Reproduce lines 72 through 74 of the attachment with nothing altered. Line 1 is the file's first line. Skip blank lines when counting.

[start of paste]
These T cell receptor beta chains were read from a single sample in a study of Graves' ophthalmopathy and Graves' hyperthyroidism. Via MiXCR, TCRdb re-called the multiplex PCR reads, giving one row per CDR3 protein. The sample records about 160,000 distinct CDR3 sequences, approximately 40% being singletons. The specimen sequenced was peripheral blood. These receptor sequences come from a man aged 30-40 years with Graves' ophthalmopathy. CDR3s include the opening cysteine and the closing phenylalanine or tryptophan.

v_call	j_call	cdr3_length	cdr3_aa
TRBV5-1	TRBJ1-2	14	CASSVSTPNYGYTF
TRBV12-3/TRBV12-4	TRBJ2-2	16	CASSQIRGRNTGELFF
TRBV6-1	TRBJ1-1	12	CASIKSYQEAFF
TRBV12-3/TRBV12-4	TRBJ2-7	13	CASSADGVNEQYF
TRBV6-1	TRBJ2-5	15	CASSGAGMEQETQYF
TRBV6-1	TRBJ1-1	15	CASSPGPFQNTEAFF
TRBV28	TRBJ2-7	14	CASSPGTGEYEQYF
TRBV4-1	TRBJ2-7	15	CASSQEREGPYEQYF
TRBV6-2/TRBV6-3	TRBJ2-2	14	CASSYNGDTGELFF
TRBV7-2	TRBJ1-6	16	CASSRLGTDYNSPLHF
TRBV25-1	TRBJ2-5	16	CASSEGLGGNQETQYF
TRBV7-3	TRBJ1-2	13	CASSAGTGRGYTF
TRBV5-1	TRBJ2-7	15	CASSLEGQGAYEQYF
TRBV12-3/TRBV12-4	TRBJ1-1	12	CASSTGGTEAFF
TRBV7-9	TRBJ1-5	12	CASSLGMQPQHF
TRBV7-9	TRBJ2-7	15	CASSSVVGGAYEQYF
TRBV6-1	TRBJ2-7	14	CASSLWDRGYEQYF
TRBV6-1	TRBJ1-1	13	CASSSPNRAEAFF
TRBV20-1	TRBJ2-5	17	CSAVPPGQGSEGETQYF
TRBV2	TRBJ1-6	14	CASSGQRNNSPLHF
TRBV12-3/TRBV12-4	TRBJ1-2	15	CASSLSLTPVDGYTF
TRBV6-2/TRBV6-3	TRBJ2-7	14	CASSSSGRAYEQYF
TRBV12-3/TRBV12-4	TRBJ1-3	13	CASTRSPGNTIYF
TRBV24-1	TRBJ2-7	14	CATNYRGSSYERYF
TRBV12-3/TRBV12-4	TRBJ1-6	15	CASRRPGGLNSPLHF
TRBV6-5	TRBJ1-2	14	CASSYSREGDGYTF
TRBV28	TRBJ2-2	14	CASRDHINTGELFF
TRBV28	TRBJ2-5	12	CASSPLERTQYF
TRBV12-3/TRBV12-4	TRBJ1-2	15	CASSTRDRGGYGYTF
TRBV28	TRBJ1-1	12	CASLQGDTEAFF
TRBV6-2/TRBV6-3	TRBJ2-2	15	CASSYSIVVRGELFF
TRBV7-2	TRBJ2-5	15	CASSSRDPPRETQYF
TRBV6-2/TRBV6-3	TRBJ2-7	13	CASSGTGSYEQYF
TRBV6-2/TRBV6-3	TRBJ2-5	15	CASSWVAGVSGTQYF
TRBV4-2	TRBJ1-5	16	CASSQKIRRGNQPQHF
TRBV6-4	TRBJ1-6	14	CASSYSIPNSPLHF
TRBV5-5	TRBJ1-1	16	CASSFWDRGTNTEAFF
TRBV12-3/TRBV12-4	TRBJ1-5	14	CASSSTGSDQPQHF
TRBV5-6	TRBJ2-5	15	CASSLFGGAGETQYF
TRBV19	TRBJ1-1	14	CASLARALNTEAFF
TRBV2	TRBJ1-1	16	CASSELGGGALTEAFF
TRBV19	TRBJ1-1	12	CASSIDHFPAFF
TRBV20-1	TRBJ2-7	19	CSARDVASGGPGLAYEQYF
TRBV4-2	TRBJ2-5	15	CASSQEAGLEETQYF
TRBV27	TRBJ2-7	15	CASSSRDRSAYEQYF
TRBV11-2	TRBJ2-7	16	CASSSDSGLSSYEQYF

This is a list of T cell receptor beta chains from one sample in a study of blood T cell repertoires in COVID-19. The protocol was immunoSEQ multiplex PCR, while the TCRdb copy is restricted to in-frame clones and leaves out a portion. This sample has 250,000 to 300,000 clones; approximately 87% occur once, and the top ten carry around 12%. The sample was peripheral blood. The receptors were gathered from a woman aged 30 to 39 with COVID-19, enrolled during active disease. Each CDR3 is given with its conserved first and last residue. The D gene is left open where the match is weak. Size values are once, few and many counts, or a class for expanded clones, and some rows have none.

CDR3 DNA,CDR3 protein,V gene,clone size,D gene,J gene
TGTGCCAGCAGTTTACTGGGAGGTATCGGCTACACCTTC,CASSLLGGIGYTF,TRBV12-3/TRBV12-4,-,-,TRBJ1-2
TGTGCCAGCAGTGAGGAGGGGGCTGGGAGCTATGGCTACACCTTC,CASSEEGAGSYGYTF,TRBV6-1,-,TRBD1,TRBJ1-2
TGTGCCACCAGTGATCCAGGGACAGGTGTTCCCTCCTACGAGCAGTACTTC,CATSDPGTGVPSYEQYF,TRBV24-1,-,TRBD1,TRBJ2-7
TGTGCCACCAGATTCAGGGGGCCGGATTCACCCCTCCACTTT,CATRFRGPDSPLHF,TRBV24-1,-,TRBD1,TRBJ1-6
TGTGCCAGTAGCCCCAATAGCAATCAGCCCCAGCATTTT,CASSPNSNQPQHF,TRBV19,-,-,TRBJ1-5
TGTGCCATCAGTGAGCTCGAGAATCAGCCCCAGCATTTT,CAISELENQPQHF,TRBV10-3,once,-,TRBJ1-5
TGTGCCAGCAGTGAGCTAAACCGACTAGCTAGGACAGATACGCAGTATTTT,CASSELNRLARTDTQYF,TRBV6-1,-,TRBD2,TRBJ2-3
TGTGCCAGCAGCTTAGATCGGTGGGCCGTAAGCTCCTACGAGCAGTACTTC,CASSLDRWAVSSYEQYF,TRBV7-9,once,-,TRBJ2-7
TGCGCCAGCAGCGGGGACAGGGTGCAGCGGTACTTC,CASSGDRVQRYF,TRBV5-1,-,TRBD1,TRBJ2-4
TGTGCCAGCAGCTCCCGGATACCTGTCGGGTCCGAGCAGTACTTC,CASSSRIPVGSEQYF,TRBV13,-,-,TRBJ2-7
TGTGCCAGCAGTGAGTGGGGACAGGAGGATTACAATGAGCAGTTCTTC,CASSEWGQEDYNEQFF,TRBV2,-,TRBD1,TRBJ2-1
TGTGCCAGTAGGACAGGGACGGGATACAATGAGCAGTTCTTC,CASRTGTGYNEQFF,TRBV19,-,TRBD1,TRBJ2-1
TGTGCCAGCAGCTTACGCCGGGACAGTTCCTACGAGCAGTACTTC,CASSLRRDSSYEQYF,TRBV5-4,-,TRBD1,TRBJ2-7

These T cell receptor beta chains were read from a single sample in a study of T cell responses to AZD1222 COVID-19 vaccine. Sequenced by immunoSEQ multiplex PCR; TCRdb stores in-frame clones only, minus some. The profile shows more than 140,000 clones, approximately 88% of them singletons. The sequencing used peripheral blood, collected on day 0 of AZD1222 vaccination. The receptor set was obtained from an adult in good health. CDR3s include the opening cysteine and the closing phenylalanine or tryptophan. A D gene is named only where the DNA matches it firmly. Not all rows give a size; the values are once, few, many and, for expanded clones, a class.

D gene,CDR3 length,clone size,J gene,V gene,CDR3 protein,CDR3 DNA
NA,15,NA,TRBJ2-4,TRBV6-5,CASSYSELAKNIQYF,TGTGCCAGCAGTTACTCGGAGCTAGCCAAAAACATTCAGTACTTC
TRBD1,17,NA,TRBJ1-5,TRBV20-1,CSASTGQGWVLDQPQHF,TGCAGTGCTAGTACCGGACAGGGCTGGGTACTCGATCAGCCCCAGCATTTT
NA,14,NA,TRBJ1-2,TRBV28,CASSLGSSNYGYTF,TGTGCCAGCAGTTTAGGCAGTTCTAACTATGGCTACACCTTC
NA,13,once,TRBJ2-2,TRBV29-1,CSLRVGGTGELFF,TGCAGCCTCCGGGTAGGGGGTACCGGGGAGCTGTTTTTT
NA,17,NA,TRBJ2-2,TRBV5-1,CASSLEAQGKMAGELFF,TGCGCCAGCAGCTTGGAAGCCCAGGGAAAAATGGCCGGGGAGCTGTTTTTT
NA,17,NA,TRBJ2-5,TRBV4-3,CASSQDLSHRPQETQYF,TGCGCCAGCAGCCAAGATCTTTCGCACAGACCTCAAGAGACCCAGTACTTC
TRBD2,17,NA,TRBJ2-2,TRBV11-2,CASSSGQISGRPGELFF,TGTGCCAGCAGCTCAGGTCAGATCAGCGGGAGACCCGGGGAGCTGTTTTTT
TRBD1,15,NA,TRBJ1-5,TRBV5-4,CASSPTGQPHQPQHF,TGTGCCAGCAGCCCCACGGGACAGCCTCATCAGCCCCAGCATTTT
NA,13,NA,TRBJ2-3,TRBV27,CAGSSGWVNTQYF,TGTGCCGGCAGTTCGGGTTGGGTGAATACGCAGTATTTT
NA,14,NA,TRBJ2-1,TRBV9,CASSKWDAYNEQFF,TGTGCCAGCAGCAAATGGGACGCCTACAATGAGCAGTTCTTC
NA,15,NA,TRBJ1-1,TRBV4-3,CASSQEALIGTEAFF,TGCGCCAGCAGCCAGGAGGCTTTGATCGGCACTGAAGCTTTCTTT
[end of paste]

TRBD2,17,NA,TRBJ2-2,TRBV11-2,CASSSGQISGRPGELFF,TGTGCCAGCAGCTCAGGTCAGATCAGCGGGAGACCCGGGGAGCTGTTTTTT
TRBD1,15,NA,TRBJ1-5,TRBV5-4,CASSPTGQPHQPQHF,TGTGCCAGCAGCCCCACGGGACAGCCTCATCAGCCCCAGCATTTT
NA,13,NA,TRBJ2-3,TRBV27,CAGSSGWVNTQYF,TGTGCCGGCAGTTCGGGTTGGGTGAATACGCAGTATTTT